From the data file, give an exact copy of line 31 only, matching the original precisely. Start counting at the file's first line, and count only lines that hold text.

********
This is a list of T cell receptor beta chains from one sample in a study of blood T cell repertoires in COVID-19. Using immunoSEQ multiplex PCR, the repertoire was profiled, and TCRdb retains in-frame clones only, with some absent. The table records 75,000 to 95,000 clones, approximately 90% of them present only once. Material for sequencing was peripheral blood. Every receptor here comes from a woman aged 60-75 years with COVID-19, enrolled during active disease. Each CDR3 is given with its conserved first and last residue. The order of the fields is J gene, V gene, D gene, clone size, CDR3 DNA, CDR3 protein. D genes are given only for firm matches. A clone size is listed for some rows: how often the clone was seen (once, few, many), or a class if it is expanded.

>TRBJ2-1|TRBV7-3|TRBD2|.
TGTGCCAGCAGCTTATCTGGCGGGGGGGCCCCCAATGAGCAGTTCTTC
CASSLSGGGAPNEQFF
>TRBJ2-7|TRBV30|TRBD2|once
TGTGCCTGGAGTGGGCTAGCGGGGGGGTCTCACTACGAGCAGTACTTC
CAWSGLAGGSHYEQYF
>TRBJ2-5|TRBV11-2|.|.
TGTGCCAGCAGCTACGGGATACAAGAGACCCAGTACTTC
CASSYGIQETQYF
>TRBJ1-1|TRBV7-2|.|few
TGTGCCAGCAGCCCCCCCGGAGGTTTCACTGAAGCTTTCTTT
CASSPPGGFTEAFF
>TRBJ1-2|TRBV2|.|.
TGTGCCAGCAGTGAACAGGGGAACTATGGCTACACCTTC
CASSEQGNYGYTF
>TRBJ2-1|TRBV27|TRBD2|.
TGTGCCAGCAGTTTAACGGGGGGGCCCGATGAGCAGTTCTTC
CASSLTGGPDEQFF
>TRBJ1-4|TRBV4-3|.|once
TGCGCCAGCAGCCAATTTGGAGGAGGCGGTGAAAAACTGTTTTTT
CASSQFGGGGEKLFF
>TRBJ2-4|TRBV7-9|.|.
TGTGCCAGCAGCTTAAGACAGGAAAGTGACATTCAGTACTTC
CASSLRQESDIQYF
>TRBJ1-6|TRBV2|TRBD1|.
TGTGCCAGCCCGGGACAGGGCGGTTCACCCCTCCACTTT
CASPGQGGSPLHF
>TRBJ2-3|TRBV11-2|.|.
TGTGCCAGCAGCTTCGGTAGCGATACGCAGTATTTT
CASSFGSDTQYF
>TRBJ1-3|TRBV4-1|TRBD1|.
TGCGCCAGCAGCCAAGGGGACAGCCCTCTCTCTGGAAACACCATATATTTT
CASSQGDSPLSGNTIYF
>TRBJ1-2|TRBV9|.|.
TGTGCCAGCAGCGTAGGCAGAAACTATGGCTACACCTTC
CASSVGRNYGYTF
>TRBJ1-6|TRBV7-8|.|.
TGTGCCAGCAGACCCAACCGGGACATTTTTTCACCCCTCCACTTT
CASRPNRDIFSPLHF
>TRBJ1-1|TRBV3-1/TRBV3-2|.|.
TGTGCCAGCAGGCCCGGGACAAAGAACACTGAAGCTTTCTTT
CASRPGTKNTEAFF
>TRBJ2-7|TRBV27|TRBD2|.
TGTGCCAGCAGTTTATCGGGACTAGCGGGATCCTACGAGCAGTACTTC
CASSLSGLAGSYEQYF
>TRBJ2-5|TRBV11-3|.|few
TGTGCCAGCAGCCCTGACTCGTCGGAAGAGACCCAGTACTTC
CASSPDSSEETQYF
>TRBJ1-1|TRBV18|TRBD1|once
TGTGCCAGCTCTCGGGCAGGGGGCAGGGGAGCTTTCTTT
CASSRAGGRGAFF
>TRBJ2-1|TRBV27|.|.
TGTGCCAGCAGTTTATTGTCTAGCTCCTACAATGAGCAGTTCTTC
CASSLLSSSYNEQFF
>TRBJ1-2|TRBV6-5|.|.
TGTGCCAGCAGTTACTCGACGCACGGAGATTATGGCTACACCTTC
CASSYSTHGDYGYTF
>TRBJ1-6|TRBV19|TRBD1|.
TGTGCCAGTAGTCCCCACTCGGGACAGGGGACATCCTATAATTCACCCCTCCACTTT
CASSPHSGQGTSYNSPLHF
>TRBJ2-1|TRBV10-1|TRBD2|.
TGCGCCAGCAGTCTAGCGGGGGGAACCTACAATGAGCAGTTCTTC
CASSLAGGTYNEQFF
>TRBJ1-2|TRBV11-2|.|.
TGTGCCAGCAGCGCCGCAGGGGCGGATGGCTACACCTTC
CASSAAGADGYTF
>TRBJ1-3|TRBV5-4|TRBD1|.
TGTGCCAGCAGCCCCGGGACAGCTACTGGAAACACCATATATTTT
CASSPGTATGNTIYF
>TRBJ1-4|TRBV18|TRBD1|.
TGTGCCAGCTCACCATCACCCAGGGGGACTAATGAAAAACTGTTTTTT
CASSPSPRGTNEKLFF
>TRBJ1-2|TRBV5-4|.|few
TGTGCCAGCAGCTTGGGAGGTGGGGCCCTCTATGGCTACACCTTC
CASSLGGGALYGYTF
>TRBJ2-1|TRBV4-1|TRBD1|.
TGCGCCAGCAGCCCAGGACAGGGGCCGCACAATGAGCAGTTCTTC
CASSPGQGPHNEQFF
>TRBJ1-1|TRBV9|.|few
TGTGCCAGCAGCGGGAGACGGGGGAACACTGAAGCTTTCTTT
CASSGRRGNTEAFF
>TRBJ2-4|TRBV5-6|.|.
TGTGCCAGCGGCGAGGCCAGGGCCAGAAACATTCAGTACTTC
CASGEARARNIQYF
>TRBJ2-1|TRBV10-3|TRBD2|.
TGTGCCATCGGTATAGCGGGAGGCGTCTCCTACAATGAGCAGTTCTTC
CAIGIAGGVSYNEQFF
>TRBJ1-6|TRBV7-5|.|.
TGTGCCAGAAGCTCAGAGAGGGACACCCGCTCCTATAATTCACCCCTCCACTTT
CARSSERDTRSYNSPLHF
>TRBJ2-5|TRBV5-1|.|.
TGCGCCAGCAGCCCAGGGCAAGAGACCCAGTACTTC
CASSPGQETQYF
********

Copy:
CASSFGSDTQYF